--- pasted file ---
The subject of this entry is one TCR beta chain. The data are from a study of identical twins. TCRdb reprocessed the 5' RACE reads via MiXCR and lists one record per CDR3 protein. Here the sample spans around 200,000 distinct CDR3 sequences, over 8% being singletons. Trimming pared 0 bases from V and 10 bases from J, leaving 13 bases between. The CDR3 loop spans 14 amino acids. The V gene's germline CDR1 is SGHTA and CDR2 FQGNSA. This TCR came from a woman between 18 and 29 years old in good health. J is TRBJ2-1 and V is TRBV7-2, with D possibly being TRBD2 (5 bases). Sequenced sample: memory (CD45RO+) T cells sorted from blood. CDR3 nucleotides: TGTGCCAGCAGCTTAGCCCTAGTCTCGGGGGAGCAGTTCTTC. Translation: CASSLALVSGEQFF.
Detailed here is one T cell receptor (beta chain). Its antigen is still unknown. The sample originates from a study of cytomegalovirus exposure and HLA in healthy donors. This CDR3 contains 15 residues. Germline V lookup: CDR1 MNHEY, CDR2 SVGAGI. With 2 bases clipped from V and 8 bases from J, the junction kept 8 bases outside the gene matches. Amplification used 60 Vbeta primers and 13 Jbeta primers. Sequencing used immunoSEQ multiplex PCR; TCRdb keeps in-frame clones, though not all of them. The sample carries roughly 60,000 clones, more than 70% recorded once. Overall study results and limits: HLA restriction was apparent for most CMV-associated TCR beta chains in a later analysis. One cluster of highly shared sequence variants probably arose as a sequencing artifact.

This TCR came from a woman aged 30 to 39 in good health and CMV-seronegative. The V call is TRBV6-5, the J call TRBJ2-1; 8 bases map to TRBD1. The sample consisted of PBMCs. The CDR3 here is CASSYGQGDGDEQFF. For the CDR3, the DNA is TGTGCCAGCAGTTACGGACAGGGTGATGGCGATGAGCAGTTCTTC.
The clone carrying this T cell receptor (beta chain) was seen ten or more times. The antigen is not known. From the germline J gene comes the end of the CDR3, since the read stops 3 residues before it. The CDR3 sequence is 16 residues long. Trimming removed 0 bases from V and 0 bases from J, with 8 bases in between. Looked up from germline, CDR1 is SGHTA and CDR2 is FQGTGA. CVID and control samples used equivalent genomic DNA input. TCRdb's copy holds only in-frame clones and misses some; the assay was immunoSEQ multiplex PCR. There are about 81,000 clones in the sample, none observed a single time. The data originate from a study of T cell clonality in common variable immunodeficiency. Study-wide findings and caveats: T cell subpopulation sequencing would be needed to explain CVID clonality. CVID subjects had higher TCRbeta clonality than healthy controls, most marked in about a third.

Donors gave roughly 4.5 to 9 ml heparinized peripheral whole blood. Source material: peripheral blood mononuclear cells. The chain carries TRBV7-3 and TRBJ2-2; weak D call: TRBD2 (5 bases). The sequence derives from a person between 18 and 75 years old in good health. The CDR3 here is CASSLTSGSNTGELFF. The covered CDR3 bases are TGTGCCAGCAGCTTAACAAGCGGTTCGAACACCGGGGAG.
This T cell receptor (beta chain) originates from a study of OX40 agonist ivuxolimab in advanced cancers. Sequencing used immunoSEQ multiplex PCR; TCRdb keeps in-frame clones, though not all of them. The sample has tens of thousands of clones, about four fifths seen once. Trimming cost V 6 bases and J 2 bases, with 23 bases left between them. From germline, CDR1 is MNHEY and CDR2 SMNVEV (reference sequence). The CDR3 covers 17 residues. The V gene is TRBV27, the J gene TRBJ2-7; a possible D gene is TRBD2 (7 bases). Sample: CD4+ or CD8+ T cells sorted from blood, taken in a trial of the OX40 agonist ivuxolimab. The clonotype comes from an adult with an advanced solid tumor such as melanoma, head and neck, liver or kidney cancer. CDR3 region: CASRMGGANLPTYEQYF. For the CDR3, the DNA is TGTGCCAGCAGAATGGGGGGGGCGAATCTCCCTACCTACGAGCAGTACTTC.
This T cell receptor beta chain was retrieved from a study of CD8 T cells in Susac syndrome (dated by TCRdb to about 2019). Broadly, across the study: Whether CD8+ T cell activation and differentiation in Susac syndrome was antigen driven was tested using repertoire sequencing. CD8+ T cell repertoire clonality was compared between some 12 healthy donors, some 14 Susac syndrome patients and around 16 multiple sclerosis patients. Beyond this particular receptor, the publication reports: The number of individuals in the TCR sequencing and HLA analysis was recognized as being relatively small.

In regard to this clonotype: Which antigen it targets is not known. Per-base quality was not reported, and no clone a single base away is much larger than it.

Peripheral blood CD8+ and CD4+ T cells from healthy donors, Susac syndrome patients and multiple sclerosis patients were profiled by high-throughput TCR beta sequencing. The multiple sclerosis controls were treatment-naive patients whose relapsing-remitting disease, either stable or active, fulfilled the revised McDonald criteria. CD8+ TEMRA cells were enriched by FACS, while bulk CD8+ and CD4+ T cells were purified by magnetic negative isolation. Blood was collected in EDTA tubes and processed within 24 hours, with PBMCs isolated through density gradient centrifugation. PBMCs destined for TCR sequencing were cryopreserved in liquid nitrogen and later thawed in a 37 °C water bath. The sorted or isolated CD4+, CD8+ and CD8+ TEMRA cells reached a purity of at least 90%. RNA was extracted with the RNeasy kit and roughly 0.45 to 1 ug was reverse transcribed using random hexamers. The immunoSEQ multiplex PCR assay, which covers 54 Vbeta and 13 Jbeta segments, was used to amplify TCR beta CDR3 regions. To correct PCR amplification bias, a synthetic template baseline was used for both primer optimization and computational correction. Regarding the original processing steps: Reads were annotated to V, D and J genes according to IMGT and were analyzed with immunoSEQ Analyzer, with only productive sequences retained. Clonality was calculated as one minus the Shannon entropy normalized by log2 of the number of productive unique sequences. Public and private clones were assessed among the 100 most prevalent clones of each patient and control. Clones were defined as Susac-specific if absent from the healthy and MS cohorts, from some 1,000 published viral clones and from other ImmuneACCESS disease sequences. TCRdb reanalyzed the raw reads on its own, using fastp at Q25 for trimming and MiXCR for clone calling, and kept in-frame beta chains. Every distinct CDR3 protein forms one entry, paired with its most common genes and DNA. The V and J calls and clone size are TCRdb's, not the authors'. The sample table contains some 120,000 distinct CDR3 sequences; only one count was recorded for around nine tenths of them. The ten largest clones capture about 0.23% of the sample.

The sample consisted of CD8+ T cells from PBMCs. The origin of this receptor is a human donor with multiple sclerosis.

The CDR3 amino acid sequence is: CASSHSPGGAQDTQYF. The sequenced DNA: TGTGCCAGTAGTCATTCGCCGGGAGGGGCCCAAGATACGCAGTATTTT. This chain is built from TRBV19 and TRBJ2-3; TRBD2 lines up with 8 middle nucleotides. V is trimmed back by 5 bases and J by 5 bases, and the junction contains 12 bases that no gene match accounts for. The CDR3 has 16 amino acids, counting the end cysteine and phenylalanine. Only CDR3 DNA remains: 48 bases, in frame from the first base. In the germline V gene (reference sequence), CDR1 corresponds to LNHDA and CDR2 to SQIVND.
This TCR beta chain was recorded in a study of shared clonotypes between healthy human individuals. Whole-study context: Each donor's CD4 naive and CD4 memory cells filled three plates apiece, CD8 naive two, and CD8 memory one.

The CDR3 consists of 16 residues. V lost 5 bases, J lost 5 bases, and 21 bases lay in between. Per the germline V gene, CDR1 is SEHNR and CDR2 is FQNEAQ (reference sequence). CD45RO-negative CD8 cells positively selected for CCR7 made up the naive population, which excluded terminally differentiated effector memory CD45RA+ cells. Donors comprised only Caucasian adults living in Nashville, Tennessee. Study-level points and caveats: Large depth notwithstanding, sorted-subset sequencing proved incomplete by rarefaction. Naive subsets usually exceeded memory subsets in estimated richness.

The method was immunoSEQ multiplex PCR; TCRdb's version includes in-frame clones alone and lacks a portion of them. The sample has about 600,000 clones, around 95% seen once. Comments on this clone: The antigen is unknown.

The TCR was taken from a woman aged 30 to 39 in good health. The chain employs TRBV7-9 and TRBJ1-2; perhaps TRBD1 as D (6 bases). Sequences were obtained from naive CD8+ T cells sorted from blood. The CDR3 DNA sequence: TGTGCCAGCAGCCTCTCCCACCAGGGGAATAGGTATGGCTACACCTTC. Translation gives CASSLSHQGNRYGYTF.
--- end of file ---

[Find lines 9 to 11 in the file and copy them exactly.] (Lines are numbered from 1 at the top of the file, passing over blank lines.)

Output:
Peripheral blood CD8+ and CD4+ T cells from healthy donors, Susac syndrome patients and multiple sclerosis patients were profiled by high-throughput TCR beta sequencing. The multiple sclerosis controls were treatment-naive patients whose relapsing-remitting disease, either stable or active, fulfilled the revised McDonald criteria. CD8+ TEMRA cells were enriched by FACS, while bulk CD8+ and CD4+ T cells were purified by magnetic negative isolation. Blood was collected in EDTA tubes and processed within 24 hours, with PBMCs isolated through density gradient centrifugation. PBMCs destined for TCR sequencing were cryopreserved in liquid nitrogen and later thawed in a 37 °C water bath. The sorted or isolated CD4+, CD8+ and CD8+ TEMRA cells reached a purity of at least 90%. RNA was extracted with the RNeasy kit and roughly 0.45 to 1 ug was reverse transcribed using random hexamers. The immunoSEQ multiplex PCR assay, which covers 54 Vbeta and 13 Jbeta segments, was used to amplify TCR beta CDR3 regions. To correct PCR amplification bias, a synthetic template baseline was used for both primer optimization and computational correction. Regarding the original processing steps: Reads were annotated to V, D and J genes according to IMGT and were analyzed with immunoSEQ Analyzer, with only productive sequences retained. Clonality was calculated as one minus the Shannon entropy normalized by log2 of the number of productive unique sequences. Public and private clones were assessed among the 100 most prevalent clones of each patient and control. Clones were defined as Susac-specific if absent from the healthy and MS cohorts, from some 1,000 published viral clones and from other ImmuneACCESS disease sequences. TCRdb reanalyzed the raw reads on its own, using fastp at Q25 for trimming and MiXCR for clone calling, and kept in-frame beta chains. Every distinct CDR3 protein forms one entry, paired with its most common genes and DNA. The V and J calls and clone size are TCRdb's, not the authors'. The sample table contains some 120,000 distinct CDR3 sequences; only one count was recorded for around nine tenths of them. The ten largest clones capture about 0.23% of the sample.

The sample consisted of CD8+ T cells from PBMCs. The origin of this receptor is a human donor with multiple sclerosis.

The CDR3 amino acid sequence is: CASSHSPGGAQDTQYF. The sequenced DNA: TGTGCCAGTAGTCATTCGCCGGGAGGGGCCCAAGATACGCAGTATTTT. This chain is built from TRBV19 and TRBJ2-3; TRBD2 lines up with 8 middle nucleotides. V is trimmed back by 5 bases and J by 5 bases, and the junction contains 12 bases that no gene match accounts for. The CDR3 has 16 amino acids, counting the end cysteine and phenylalanine. Only CDR3 DNA remains: 48 bases, in frame from the first base. In the germline V gene (reference sequence), CDR1 corresponds to LNHDA and CDR2 to SQIVND.